A day after the collapse of his Republican majority in the US Congress, President George W Bush vowed to push the India-US civilian nuclear deal through the lame duck session of the outgoing Senate.
"I'm trying to get the Indian deal done, the Vietnam deal done, and the budgets done," he told a White House press conference on Wednesday where he extended an olive branch to Democrats and vowed to strike a new tone of bi-partisanship after years of partisan rancour.
With Democrats having recaptured the House and control of the Senate hinging on the outcome of an unsettled contest in Virginia, Bush's remarks raised hopes that fears about the India bill being put on the backburner in the changed political landscape of Washington may turn out to be unfounded.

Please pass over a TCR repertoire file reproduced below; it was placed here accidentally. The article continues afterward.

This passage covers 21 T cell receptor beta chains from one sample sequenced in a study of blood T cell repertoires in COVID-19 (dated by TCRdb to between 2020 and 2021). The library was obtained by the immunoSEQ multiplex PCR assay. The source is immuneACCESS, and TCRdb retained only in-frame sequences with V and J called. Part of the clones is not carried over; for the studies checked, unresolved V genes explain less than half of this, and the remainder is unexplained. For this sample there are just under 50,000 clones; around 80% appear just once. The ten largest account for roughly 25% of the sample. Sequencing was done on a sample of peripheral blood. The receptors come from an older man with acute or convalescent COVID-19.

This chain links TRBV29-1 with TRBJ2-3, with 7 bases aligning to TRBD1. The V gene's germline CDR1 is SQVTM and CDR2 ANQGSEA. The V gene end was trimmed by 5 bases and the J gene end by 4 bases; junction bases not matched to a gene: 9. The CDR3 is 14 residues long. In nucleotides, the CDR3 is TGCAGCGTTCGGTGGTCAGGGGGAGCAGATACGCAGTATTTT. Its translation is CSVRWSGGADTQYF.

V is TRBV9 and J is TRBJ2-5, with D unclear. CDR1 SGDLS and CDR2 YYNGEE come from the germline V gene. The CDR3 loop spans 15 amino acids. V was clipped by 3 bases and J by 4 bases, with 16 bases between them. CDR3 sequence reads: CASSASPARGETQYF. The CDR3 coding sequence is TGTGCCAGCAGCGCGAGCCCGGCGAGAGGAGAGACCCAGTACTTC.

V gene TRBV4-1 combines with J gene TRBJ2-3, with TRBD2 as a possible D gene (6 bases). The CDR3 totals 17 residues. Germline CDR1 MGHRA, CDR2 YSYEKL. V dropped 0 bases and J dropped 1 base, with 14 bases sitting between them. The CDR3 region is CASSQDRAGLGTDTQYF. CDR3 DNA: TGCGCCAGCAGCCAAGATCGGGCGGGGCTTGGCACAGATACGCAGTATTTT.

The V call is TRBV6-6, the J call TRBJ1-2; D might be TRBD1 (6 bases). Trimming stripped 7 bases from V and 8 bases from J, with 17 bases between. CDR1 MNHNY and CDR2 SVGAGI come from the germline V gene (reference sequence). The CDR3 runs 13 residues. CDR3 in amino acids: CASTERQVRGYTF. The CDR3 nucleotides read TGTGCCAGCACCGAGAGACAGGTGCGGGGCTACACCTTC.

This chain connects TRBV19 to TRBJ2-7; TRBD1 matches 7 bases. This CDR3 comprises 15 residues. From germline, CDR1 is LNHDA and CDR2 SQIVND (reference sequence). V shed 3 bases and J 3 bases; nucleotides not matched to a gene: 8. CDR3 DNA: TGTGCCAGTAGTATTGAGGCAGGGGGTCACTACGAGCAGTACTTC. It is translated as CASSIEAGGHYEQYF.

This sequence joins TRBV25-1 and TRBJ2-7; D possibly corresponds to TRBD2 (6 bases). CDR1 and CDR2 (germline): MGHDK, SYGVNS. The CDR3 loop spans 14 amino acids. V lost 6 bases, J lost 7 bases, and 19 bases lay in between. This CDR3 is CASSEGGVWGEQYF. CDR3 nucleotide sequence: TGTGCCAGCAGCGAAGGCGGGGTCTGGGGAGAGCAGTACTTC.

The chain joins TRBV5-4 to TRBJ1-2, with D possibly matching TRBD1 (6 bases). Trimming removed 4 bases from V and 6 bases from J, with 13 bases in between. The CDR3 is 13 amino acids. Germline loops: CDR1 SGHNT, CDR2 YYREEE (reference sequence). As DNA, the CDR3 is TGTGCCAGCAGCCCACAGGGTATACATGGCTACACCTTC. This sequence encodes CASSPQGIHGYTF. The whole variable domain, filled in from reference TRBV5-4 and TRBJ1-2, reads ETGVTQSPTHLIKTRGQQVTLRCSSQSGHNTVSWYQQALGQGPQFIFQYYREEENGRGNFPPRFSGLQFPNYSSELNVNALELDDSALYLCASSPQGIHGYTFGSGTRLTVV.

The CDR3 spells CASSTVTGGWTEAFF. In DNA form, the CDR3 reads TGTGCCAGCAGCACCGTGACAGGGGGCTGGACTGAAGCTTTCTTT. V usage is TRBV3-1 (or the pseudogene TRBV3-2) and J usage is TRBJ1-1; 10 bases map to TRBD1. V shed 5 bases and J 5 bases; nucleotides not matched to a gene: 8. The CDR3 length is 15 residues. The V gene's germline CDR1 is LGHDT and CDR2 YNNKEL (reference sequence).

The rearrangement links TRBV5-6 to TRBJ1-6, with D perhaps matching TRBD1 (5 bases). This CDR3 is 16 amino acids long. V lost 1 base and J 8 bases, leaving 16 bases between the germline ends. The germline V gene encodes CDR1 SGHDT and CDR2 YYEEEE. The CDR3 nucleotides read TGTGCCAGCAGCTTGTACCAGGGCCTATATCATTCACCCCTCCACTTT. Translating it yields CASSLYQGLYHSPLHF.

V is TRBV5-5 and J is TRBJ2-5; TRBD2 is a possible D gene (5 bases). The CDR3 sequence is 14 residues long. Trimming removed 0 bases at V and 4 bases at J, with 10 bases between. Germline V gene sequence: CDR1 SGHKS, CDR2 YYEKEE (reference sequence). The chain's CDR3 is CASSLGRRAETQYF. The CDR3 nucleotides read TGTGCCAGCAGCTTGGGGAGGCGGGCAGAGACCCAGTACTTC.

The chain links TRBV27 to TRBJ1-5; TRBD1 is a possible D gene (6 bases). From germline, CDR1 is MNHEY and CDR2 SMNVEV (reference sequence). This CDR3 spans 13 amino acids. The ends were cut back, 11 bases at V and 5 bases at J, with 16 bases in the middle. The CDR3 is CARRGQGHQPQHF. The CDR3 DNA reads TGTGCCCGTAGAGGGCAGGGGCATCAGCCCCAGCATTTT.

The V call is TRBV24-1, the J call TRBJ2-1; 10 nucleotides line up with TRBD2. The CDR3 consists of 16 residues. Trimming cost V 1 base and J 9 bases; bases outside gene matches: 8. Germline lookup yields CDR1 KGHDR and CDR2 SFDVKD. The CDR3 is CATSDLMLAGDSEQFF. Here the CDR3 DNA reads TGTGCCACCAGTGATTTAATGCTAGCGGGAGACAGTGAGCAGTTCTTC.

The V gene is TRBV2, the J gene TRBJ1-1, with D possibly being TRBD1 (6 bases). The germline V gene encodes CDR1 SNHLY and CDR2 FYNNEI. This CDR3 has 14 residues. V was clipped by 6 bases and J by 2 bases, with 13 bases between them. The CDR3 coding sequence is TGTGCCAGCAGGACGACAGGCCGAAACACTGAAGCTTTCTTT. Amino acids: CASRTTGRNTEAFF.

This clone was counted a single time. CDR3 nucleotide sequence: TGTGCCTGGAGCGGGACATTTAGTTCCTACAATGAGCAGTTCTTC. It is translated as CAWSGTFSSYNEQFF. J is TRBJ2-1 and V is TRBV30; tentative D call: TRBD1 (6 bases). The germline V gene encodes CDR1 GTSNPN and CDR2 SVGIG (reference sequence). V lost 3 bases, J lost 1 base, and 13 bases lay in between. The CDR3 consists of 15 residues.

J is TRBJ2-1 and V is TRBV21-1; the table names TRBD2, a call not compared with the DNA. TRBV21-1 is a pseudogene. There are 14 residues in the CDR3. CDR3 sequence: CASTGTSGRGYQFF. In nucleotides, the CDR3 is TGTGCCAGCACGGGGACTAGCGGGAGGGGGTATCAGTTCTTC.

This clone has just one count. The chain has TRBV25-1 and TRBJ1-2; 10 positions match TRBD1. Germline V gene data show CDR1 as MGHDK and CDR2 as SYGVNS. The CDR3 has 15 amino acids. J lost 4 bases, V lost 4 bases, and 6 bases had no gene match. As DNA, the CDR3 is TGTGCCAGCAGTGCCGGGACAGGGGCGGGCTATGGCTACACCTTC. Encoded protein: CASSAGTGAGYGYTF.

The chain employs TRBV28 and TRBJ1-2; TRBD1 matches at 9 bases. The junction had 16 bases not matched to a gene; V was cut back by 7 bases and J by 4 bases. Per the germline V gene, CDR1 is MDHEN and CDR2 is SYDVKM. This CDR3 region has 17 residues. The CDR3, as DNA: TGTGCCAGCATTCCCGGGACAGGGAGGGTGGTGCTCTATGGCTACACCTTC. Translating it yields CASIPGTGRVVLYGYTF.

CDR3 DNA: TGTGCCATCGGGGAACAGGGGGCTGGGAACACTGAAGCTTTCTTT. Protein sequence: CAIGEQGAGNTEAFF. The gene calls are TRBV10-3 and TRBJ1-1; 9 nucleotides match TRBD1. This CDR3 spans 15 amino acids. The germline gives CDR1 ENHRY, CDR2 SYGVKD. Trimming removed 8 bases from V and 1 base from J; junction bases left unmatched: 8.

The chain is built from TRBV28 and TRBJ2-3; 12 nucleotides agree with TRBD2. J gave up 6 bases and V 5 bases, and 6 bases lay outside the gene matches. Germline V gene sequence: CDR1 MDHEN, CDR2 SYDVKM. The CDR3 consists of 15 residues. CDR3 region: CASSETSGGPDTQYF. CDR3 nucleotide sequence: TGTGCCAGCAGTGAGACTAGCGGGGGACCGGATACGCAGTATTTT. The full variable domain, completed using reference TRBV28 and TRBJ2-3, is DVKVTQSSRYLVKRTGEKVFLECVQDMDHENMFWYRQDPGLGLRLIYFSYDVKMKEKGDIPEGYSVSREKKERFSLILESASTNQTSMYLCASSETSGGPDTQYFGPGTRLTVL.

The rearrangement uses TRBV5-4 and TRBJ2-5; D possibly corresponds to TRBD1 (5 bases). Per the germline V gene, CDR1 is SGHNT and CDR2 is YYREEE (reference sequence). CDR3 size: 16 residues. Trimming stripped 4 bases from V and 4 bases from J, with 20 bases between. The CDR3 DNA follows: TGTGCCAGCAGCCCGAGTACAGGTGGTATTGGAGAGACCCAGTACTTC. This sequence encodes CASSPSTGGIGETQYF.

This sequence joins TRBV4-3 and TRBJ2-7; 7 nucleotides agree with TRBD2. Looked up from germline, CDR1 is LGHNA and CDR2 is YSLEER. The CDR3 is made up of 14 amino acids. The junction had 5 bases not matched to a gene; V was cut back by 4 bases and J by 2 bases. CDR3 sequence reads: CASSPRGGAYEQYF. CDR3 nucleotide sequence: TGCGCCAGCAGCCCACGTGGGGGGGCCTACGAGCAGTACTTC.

This is so considering that the deal has wide bipartisan support with the Senate minority leader Harry Reid himself declaring it as his first priority during the lame duck session. But time could run out for the deal if Democratic members insist on pressing various amendments.
Before the poll, Nicholas Burns, Under Secretary of State for Political Affairs and the chief US negotiator of the US-India nuclear deal, had asserted that bipartisan support for the civilian nuclear deal would continue regardless of any political changes.
"I think most members of Congress agree with us that this is a very important element in our new strategic partnership," he told the Indian media.
The civilian nuclear deal has been identified as one of the two top priorities of the administration in the lame duck session of the Senate, which meets briefly on Thursday for introduction of bills and then reconvenes on Monday to begin its business session.
Apart from the India deal, the White House is keen the Vietnam Trade Bill is taken up first so that he can make an announcement during his state visit to Hanoi for the Nov 18-19 Leaders' Summit of the Asia Pacific Economic Cooperation Forum.